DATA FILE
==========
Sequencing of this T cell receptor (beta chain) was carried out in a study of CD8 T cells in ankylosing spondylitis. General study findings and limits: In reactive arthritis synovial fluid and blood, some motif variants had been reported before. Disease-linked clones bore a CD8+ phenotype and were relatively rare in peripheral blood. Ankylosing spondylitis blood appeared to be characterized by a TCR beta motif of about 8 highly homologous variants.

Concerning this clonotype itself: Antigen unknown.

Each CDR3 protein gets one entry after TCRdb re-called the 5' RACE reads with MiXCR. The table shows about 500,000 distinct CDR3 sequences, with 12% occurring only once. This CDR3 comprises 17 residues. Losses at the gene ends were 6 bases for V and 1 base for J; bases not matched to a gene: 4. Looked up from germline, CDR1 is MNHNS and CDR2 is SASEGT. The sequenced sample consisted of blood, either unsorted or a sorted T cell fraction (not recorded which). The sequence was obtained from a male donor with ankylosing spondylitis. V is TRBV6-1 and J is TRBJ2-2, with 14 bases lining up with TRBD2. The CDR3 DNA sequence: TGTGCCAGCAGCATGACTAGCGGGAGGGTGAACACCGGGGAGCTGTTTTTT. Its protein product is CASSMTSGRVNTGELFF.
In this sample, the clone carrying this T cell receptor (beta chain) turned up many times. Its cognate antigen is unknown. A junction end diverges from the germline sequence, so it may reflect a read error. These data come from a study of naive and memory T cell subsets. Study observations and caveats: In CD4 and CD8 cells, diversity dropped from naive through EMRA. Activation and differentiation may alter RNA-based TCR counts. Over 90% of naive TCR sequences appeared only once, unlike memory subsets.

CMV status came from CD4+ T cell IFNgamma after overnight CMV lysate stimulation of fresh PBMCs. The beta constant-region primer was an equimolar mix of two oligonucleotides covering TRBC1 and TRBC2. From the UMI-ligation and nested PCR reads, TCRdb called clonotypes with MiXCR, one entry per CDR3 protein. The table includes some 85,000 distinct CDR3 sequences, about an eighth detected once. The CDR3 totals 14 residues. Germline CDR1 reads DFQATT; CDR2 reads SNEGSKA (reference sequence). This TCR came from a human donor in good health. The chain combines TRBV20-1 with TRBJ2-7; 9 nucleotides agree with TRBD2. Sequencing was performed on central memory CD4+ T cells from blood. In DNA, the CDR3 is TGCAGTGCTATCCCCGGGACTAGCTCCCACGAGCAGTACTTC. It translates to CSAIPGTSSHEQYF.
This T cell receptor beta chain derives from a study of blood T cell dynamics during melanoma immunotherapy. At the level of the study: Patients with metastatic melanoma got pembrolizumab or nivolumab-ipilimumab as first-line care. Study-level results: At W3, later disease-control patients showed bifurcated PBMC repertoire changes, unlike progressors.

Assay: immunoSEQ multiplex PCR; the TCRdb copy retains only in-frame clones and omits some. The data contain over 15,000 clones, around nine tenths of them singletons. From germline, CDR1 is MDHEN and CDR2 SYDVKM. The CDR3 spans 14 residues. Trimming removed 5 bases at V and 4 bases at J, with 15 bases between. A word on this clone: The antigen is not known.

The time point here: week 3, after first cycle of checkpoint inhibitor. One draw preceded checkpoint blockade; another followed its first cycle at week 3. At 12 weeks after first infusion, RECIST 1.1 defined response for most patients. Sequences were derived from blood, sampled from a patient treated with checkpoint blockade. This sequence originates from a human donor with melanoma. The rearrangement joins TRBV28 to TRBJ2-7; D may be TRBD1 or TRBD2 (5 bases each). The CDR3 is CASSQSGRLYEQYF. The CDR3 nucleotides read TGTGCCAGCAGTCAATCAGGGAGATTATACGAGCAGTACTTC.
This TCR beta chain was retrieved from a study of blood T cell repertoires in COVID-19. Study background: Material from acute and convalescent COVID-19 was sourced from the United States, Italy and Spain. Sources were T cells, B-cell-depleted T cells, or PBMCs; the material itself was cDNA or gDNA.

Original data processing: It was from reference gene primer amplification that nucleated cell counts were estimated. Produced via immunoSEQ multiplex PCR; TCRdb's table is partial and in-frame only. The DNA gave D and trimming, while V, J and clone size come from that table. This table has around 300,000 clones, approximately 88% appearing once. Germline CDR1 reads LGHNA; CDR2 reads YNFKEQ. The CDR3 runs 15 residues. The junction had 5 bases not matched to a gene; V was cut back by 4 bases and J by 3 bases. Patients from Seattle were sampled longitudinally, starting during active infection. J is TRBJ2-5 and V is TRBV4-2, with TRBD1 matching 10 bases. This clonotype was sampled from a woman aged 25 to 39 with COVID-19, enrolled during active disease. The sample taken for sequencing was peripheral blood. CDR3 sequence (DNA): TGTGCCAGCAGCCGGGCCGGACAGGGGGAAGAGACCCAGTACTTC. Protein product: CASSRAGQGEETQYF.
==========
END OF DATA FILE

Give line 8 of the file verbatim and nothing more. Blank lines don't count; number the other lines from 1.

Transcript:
The time point here: week 3, after first cycle of checkpoint inhibitor. One draw preceded checkpoint blockade; another followed its first cycle at week 3. At 12 weeks after first infusion, RECIST 1.1 defined response for most patients. Sequences were derived from blood, sampled from a patient treated with checkpoint blockade. This sequence originates from a human donor with melanoma. The rearrangement joins TRBV28 to TRBJ2-7; D may be TRBD1 or TRBD2 (5 bases each). The CDR3 is CASSQSGRLYEQYF. The CDR3 nucleotides read TGTGCCAGCAGTCAATCAGGGAGATTATACGAGCAGTACTTC.